Photo Courtesy of Autumn Jones
By Lily Doolin, WERS Blog Editor
Although live mixes here at 88.9 are indefinitely canceled due to the outbreak of COVID-19, we’re not stopping Wicked Local Wednesday (WLW), our weekly program dedicated to bringing you music and interviews with artists in the Boston/New England area. Tune in at 9 pm every Wednesday night to hear two songs each by two local artists!
To learn more about the artists you hear on WLW, check out our WERS Music Blog for interviews with them! In this interview, Autumn Jones spoke to WERS Blog Editor Lily Doolin about the creation of her most recent single, "Théo," her development as an R&B artist, and advice for those doing music full-time, both in school and in their spare time.
Check out the at home concert Autumn Jones did exclusively for WERS here!
I wanted to start off by talking about the single you released this year, “Théo.” What was the inspiration and process behind that single?
Autumn Jones: I was about to go study abroad in Spain. My boyfriend and I of four years now were gonna be apart for the semester, and on one of our last nights we started jamming together because he’s also my guitarist, and we always jam. We started jamming and these words about him and about our experience together and about where we’ve come and how far we’ve come together just started pouring out of me. That was the first draft of Theo, and I felt so compelled to keep moving forward with it and I wanted to release it on Valentine’s Day.
Speaking of where you draw inspiration, where do you draw inspiration in general for the music you’ve been creating?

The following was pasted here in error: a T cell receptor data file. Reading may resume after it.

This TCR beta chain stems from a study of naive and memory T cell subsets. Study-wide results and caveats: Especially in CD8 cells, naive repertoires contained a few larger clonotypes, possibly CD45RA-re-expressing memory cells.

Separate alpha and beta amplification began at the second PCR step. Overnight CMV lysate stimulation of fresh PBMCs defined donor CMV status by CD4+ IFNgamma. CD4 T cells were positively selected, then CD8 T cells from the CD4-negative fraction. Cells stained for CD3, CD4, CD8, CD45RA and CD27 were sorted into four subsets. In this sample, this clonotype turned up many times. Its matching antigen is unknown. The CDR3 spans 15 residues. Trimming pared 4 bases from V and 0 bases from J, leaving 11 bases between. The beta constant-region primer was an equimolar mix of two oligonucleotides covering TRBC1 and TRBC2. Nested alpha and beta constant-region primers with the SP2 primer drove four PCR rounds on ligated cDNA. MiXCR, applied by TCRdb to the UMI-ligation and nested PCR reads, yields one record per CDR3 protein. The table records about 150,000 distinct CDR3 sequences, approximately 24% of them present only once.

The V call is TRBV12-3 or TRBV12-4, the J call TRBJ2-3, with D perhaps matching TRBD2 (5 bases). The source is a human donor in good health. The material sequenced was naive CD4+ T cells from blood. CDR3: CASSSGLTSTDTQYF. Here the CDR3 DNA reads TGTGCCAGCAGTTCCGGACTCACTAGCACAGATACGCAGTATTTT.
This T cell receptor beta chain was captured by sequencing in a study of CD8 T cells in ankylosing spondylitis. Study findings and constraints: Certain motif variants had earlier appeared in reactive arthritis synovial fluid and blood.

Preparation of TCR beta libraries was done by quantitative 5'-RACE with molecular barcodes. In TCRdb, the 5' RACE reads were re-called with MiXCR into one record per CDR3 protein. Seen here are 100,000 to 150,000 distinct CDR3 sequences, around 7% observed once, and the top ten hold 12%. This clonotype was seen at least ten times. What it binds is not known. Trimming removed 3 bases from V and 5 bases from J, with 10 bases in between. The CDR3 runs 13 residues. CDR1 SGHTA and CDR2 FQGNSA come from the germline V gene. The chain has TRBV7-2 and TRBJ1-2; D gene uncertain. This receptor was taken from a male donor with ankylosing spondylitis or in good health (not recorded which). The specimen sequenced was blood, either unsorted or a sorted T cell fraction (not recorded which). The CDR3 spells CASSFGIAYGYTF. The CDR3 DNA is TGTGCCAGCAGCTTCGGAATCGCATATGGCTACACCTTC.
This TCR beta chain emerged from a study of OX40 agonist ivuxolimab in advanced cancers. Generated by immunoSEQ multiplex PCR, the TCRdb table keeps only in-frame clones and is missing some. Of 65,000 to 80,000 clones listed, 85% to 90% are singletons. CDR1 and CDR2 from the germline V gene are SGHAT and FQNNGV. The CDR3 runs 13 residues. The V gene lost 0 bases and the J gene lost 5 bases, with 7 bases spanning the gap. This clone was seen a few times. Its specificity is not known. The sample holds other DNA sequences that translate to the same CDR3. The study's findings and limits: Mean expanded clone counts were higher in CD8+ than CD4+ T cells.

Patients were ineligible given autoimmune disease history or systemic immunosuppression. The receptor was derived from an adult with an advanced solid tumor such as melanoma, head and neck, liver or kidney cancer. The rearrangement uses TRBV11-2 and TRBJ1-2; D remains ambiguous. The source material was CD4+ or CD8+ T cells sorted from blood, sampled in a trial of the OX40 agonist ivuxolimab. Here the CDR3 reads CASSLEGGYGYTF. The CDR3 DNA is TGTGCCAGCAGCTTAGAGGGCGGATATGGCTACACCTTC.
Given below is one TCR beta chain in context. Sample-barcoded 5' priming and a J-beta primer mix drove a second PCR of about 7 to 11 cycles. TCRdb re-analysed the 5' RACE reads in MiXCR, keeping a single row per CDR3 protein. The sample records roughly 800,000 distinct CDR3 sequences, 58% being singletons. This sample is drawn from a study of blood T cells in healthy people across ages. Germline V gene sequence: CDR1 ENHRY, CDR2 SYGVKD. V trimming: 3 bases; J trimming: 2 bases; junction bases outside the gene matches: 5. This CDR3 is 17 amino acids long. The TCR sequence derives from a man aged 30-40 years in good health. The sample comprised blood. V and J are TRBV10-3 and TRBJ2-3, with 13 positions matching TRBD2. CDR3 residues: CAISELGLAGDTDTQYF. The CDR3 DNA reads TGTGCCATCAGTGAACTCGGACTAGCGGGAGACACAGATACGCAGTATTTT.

AJ: I came from a very musical family. The song [Théo] itself actually has an allusion at the end to a song by John Legend, and my father always played John Legend when I was younger, as well as other artists. I just grew up surrounded by that, and my parents gave me all of this music to listen to, and would play the piano in front of me and all this stuff. I started taking lessons, and it grew from there.
In reading your bio online, there’s this one line that describes your style as, “If Maya Angelou could sing.” I wanted to know if she was a sort of muse for you?
AJ: I definitely started reading at a very young age, always reading poems and little short stories, things that rhymed. Maya Angelou was one of those poets that I used to read all the time. I’m working on rekindling that relationship I had with her art and with her poetry. I feel like my lyricism is directly related to the lyrics that I’ve read and the music that I’ve listened to.
Would you consider your music to be your own form of poetry, or do you see it more as a form of storytelling? How would you describe your songwriting and your process behind it?
AJ: Oh, one hundred percent. I feel like my writing has always been a bit of therapy for me. First, I was a writer, and then I started to write songs. I like to combine the storytelling aspect because I love writing and reading interesting stories, especially stories that come together. As a songwriter, that’s my job. I really am passionate about creating a story successfully and having it come out the way I want.
I know this is a totally crazy time, but are you working on a current project right now?